"I wanted to talk about the human element in music," said Grohl, a first-time filmmaker who recruited a couple of veteran documentarians in writer Mark Monroe ("The Cove") and editor Paul Crowder ("Dogtown and Z-Boys"). "I wanted to talk about technology and how it's impacted the way we make music and the studio industry. And I wanted to demonstrate those things at the end of the film."
That demonstration — in which we see the Sound City Players come together to create new songs, sometimes in just a matter of hours — is the part of Grohl's movie likely to expand its appeal beyond gearheads and music nerds.
One especially memorable sequence depicts the surviving members of Nirvana (whose singer Kurt Cobain died in 1994) with Paul McCartney as they write and record "Cut Me Some Slack," the hard-driving blues-punk number they performed during the 12-12-12 Hurricane Sandy benefit at New York's Madison Square Garden.
And it's a quiet thrill to watch Nicks, singing lyrics she said she wrote about the death of her godson, open herself up to new musical partners. "That was intense," said Grohl, who later admitted he'd failed to come through on at least one hoped-for collaboration: Barry Manilow and Weezer. "I got so close," he sighed.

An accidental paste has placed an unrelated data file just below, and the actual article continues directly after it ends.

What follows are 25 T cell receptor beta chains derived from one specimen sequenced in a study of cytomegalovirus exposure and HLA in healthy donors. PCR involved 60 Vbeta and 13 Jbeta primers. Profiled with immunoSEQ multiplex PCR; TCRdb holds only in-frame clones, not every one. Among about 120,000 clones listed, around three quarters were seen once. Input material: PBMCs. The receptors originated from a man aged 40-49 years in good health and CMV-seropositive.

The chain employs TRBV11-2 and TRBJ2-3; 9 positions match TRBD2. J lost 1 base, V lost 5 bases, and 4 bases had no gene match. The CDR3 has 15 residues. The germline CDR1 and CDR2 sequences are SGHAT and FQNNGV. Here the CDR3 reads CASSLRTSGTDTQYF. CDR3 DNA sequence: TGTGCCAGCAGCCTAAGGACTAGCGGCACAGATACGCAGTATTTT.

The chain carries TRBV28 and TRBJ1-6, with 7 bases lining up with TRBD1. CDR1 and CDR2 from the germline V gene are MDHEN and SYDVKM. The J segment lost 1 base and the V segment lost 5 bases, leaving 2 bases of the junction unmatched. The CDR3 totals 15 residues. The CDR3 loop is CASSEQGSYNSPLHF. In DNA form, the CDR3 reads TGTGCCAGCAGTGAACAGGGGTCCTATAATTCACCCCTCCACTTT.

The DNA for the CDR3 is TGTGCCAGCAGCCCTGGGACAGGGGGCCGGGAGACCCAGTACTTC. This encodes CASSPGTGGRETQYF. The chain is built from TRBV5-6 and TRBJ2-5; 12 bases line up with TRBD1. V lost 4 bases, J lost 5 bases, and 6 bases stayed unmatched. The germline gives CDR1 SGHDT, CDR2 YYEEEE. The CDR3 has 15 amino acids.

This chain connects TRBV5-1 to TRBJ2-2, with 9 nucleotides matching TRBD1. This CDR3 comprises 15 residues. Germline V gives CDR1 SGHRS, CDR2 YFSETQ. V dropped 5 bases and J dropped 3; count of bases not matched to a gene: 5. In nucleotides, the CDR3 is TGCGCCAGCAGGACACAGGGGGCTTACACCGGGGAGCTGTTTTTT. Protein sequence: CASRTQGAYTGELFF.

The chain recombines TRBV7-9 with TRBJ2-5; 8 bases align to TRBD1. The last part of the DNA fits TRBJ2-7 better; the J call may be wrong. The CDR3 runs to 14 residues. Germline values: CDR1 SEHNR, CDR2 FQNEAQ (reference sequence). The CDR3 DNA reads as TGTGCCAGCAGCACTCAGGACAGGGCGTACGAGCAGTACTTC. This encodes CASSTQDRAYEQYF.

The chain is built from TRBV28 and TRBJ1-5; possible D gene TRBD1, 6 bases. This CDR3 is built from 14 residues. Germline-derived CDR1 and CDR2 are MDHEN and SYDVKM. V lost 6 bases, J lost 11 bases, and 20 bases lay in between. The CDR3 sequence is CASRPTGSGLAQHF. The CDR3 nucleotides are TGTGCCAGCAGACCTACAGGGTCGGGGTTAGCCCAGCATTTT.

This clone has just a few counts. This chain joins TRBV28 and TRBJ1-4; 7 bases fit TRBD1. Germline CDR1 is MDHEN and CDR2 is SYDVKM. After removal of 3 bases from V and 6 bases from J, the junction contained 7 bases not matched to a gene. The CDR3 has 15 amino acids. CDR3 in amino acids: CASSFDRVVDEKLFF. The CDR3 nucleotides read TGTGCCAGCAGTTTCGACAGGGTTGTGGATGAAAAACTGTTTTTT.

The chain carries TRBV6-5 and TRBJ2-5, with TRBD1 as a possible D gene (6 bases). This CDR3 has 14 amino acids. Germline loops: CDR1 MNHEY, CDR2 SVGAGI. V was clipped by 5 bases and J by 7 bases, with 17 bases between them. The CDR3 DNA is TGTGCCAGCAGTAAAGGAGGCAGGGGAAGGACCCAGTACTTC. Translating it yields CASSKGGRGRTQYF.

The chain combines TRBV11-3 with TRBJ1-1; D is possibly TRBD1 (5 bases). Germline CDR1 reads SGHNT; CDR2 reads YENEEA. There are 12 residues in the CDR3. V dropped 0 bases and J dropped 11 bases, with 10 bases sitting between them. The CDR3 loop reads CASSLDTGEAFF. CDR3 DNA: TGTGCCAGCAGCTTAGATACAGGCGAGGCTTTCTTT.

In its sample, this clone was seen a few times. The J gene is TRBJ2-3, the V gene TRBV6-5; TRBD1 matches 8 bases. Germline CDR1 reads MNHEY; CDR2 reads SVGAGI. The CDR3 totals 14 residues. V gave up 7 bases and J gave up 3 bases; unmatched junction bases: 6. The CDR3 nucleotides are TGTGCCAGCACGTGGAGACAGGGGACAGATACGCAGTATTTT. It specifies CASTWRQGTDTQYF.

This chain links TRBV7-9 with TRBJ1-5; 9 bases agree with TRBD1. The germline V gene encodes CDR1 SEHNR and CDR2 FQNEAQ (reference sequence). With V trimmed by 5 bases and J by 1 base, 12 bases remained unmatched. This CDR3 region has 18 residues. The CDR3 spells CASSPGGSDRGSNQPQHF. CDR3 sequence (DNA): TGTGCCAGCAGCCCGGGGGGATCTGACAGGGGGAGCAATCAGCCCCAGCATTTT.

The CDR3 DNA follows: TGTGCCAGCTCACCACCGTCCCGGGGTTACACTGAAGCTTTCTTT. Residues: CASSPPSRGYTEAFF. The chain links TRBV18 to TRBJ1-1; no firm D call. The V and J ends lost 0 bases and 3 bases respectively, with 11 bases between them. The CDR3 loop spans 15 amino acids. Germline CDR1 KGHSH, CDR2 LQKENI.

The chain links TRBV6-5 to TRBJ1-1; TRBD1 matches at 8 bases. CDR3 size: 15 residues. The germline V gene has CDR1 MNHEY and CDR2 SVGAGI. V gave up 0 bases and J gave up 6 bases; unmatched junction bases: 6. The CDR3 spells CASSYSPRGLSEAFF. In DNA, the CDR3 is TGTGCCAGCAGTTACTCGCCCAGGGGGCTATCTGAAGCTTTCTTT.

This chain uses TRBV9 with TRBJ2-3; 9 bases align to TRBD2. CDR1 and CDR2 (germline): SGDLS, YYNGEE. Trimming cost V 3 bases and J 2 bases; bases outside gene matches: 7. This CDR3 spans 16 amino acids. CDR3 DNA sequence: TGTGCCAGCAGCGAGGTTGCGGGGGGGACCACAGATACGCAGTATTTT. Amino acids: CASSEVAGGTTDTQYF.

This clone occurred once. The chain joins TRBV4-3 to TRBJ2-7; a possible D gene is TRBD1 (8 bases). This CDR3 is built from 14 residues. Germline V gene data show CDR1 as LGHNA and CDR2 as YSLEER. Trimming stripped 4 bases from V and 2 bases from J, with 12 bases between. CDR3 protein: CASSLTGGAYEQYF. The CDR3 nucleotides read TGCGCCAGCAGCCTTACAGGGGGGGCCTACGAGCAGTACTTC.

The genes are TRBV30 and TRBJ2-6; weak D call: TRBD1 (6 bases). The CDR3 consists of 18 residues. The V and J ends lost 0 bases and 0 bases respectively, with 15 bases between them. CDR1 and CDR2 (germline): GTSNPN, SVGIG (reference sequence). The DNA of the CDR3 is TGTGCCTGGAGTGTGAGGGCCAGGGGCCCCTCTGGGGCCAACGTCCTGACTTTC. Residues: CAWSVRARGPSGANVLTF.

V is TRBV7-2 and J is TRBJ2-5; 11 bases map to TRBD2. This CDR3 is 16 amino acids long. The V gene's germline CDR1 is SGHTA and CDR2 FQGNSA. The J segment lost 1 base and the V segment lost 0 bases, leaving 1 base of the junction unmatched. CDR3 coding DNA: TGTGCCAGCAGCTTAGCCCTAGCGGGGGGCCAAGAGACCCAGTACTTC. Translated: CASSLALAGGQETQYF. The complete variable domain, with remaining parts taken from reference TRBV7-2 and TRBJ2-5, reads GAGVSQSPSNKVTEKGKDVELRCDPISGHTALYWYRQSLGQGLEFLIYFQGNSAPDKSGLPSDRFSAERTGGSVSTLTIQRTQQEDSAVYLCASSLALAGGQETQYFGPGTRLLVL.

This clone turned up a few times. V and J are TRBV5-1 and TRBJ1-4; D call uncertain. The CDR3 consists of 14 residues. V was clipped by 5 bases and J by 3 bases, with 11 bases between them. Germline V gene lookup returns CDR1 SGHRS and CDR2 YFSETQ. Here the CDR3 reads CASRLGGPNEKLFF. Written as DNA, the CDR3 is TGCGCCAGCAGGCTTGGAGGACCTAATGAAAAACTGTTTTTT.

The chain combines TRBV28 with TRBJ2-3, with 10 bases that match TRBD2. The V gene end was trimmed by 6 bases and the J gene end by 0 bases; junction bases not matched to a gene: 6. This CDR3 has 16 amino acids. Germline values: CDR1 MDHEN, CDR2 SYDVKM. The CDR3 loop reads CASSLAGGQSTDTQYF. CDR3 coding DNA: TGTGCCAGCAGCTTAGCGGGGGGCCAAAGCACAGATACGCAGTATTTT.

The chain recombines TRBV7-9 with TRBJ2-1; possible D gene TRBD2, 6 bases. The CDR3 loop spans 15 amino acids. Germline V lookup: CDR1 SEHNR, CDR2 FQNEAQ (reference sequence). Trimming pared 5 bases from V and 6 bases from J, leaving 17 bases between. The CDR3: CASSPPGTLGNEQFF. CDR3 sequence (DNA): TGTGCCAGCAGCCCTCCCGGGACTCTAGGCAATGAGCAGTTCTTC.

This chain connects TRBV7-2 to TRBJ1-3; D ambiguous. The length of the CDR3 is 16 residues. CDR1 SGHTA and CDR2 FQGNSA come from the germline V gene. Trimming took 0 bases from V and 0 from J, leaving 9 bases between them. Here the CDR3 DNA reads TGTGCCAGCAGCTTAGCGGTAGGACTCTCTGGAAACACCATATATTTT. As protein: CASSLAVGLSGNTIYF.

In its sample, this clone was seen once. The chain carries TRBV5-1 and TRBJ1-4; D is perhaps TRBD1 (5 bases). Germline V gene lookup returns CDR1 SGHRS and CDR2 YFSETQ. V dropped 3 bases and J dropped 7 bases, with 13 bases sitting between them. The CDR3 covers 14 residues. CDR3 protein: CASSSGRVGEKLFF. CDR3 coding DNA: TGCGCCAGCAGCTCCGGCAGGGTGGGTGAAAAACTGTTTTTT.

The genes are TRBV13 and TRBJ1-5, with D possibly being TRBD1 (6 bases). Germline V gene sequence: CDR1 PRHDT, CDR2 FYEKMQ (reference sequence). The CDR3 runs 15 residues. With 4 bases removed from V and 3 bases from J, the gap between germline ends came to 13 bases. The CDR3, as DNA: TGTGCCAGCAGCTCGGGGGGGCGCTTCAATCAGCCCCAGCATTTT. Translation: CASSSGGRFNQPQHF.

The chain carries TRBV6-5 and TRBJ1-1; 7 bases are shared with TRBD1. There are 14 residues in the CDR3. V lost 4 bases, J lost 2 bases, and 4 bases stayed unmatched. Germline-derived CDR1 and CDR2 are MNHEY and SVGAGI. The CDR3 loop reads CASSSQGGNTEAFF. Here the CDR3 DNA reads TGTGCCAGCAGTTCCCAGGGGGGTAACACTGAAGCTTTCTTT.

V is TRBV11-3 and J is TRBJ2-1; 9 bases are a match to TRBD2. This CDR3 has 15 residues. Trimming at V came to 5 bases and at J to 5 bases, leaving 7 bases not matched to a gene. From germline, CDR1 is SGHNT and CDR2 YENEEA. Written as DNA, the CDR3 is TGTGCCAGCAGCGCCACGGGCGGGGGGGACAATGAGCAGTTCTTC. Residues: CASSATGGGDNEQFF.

"The film really works on two levels," said James Moll, whose documentary "Back and Forth" examined the making of Foo Fighters' 2011 album "Wasting Light." "It's great for people who understand the technology but also for a general audience interested in people."
The latter was more important to Grohl. His intention with "Sound City," he said, is to inspire "an appreciation for the sound of four human beings writing a song in an afternoon and walking away fulfilled." It's a lesson he remembers learning from "The Decline of Western Civilization," Penelope Spheeris' cult-classic look at the early-'80s L.A. punk scene.
"The energy of that music and the energy of that time was captured so perfectly in that movie," he said. "That's what you're trying to do. You're trying to capture magic."